Skip to content

Recreation plan costly but fair

With one week to go before the recreation referendum, I'd like to take one last shot at convincing people to vote "yes.

With one week to go before the recreation referendum, I'd like to take one last shot at convincing people to vote "yes."

There is a very active and well-organized "yes" campaign that has been publicizing all the positive reasons to vote for these facilities, so I won't go over that ground again. Instead, I'd like to address some of the arguments on the "no" side.The biggest reason why people have voted down past referendums is simple and very understandable: they don't want to pay more tax.

I don't like to pay more tax either. But I'll be voting "yes" on June 25 because I'm convinced that this is worth paying for.The cost is certainly high: more than $19 million. I'm very disappointed that the Sunshine Coast missed the opportunity to build a Sechelt pool and Gibsons arena five or 10 years ago, when construction costs were much lower. We could have these facilities in use right now, at a lower cost to property taxpayers.

But on the plus side, those past, failed referendums have inspired community groups and local politicians to look at what was wrong with the past proposals and to improve on them. This time around, there are major improvements both to the facilities themselves and to the tax scheme that will pay for them.

The thorny questions of where to build has been settled: the pool will be next to the Sechelt library and the arena/community centre will be in upper Gibsons at Brothers Park. I think the choice to put both facilities in busy commercial districts, on existing bus routes and near schools and seniors' housing, is a wise one. The proponents of a "central" recreation complex made their voices heard, but ultimately it is more convenient for more people to have facilities downtown.

The complaints of taxpayers have been heard, and politicians have crafted a tax that attempts, with considerable success, to be fair to everyone. At first I was skeptical of this more complex tax scheme, which is partially a flat parcel tax and partially a tax on the value of buildings (not the land). But the continued skyrocketing of land values, particularly for waterfront property, has convinced me that this is a more even-handed scheme than the traditional assessment-based tax. Waterfront property owners will not be penalized. Instead, cottage owners will pay a cottage-sized tax, and mansion owners will pay a mansion-sized tax.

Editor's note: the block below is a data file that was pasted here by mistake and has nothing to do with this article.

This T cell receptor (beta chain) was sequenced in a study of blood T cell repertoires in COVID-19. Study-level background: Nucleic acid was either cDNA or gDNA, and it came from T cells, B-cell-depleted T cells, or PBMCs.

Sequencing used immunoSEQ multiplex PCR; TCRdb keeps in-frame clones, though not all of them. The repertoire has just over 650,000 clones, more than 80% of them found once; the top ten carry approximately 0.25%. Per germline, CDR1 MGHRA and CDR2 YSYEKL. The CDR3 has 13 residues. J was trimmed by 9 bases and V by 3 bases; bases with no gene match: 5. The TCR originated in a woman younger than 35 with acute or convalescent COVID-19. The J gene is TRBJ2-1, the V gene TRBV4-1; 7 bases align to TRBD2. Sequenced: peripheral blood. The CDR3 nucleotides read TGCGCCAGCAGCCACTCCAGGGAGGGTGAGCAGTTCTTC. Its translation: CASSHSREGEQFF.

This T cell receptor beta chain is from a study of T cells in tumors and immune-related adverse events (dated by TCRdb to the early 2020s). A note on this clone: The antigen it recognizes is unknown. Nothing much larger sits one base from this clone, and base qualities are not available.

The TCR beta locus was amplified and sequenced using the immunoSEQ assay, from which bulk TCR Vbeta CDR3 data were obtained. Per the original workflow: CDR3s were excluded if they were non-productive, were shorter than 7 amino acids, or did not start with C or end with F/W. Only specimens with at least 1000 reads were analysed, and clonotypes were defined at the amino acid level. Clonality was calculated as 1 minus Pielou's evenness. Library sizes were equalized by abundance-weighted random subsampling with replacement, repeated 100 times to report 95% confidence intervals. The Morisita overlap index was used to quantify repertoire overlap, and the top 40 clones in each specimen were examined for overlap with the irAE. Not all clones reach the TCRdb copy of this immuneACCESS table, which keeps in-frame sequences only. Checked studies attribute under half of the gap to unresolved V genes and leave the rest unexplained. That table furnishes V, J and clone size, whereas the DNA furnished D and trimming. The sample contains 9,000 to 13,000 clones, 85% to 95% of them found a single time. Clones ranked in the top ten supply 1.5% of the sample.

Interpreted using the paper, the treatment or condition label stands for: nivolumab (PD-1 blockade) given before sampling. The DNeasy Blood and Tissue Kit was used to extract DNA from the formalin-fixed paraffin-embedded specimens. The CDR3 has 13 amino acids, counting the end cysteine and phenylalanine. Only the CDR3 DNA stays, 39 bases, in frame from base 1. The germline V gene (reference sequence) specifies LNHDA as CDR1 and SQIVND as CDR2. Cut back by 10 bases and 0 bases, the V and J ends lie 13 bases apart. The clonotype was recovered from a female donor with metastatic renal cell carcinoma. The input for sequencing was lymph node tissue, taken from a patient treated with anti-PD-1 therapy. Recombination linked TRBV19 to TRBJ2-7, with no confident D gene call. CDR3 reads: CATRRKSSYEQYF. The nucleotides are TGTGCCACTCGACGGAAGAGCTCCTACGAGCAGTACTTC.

I am sorry that Pender Harbour and the islands will not share in the cost. They were excluded from the referendum based on the argument that people should not be taxed for facilities they will not use. But I'm sure many people from those areas will use the new facilities, despite the distance. And in general, I think everyone should share in paying for public amenities, not just the users. For example, we all pay taxes for the docks that are primarily used by island residents.

But those quibbles aside, this is a pretty fair tax scheme and a huge improvement on the current system.

Right now, Sechelt taxpayers carry the entire burden for the Sunshine Coast Arena, and Gibsons, Elphinstone, West Howe Sound and Roberts Creek share the cost for the Gibsons pool. I, living in Halfmoon Bay, pay for neither one. I don't think that's fair, and I want to pay my share. If we all pitch in, the cost will not be overwhelming for any one of us.